Franklin v. Gwinnett County Public Schools

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In Franklin v. Gwinnett County Public Schools, 503 U.S. 60, 72 (1992), the U.S. Supreme Court held that Section 1003 of the Rehabilitation Act Amendments of 1986, 100 Stat. 1845, 42 U.S.C. § 2000d-7, "cannot be read except as a validation of Cannon's holding." Justice Byron White wrote the majority opinion and Antonin Scalia concurred with the judgment and this assessment, see also id. at 78.[1] Franklin was the first case that allowed monetary damages in Title IX cases.[2]

The Rehabilitation Act Amendments of 1986 expressly abrogated States' sovereign immunity against suits brought in federal court to enforce Title VI and provided that in a suit against a State "remedies (including remedies both at law and in equity) are available . . . to the same extent as such remedies are available . . . in the suit against any public or private entity other than a State," § 2000d-7(a)(2).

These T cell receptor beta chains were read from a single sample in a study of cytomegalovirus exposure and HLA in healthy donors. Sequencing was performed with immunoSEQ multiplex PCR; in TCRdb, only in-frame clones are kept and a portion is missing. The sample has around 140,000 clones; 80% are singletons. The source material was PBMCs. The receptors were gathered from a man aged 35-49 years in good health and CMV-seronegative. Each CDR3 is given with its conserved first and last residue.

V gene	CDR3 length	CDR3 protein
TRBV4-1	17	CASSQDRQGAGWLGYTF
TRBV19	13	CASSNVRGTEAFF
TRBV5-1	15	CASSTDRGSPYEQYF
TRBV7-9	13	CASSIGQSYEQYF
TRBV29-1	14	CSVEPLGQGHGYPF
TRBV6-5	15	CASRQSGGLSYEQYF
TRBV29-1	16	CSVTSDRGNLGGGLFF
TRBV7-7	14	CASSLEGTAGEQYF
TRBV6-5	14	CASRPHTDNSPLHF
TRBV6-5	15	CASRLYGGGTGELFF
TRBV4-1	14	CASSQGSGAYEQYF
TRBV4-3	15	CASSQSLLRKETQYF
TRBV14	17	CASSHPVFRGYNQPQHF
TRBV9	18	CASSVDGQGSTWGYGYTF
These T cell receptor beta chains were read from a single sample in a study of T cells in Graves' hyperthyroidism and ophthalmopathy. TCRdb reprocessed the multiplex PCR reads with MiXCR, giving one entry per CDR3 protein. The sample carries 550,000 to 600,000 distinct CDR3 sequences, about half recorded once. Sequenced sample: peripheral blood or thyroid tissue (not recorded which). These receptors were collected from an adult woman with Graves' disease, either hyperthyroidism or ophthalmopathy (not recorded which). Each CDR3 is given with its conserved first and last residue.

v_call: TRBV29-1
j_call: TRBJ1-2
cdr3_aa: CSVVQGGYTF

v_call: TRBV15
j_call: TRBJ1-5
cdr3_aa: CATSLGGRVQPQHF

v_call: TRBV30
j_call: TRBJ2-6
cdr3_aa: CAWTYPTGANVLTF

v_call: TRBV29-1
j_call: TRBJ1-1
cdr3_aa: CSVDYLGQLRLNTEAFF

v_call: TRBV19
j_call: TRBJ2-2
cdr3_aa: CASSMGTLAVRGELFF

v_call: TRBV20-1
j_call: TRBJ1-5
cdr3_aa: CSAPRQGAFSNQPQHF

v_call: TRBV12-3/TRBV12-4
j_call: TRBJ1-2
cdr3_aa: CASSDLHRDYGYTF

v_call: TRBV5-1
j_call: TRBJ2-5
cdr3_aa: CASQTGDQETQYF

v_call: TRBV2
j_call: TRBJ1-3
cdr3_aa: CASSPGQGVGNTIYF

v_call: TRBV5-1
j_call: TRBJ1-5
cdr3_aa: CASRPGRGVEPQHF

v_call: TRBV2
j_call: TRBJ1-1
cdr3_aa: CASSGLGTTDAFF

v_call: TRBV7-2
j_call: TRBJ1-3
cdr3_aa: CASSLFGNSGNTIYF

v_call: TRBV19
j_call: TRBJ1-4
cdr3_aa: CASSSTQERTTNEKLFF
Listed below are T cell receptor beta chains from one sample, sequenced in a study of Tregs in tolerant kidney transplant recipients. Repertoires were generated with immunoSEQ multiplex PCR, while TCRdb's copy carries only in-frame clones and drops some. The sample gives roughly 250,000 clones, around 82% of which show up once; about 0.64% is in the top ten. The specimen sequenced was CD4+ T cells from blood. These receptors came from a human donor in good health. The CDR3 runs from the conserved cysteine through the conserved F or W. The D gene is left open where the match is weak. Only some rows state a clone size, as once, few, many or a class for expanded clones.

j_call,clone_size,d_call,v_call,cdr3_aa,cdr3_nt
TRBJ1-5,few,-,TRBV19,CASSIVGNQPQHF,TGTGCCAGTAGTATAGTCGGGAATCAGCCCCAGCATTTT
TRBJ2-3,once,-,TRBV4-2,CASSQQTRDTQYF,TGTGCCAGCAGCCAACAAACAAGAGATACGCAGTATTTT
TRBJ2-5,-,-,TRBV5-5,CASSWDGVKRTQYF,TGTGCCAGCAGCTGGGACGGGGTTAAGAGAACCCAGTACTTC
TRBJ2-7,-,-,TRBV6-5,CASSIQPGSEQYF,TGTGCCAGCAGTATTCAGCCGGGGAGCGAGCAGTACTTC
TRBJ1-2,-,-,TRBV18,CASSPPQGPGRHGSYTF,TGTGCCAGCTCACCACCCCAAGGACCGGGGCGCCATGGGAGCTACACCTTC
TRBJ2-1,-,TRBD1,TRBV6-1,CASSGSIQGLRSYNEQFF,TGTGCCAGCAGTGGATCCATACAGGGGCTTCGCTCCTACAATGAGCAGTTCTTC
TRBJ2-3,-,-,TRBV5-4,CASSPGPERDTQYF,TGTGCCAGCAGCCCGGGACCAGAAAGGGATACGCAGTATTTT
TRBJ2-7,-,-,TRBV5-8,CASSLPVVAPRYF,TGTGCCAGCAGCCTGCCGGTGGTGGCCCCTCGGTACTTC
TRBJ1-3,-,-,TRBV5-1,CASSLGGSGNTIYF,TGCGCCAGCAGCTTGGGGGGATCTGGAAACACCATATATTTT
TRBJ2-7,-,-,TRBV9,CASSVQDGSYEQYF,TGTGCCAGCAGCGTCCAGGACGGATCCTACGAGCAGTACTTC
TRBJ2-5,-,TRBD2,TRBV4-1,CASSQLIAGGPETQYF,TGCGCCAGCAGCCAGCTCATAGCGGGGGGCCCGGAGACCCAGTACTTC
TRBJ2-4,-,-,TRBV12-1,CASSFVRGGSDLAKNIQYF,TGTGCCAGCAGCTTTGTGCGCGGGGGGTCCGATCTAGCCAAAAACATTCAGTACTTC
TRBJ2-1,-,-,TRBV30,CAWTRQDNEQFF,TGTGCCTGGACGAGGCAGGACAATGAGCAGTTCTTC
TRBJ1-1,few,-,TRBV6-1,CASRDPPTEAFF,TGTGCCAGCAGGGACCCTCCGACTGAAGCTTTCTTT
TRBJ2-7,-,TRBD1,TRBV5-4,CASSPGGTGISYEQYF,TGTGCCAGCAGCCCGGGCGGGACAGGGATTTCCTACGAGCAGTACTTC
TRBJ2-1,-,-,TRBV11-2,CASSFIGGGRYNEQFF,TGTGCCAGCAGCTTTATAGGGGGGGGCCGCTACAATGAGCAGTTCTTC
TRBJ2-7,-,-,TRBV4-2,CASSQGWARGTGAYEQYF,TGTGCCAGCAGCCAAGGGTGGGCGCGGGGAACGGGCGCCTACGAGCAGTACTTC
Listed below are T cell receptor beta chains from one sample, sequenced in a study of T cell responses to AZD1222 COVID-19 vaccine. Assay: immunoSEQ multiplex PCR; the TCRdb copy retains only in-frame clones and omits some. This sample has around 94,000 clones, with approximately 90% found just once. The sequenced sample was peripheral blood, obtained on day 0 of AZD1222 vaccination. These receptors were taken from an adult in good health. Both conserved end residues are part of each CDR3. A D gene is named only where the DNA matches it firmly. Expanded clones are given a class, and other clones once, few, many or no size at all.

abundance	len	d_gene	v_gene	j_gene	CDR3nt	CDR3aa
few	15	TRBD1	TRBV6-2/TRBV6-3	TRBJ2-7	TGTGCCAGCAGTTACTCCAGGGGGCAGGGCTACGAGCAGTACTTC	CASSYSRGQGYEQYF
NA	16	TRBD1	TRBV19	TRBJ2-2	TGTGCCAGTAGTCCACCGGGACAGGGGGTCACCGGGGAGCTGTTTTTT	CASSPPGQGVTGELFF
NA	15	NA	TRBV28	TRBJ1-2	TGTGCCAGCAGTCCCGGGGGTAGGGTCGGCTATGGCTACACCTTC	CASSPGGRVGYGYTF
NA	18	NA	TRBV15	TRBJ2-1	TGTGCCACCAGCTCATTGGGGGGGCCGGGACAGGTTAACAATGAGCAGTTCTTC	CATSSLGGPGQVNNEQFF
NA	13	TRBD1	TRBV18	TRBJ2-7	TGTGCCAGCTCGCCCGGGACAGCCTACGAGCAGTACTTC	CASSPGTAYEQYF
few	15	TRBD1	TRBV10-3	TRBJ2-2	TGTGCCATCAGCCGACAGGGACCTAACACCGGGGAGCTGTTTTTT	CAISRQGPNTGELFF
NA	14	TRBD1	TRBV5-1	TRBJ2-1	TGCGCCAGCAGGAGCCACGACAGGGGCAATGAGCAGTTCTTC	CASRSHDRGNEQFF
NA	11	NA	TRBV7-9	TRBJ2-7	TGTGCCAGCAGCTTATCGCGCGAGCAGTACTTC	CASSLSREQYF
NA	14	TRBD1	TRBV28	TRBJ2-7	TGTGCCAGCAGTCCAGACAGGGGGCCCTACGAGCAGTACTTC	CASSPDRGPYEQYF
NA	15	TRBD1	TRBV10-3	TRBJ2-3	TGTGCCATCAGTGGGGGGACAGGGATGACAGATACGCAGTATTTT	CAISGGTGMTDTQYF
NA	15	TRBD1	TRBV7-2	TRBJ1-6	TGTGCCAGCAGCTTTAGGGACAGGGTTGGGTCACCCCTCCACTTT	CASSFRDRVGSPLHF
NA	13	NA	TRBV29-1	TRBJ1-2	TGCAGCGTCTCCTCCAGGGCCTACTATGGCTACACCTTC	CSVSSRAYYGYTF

The case involved a female high school student at North Gwinnett High School who reported being sexually harassed by a teacher. Despite complaints to school administration, no actions were taken against the teacher. The student eventually filed suit against the school board seeking monetary damages. Damages were denied by the lower courts until the Supreme Court overturned the ruling and allowed for monetary damages under Title IX.[3]

See also

Majority Opinion written by Byron White
Concurrence written by Antonin Scalia


  2. Encyclopedia Britannica, Franklin v. Gwinnett County Public Schools
  3. Encyclopedia Britannica, Franklin v. Gwinnett County Public Schools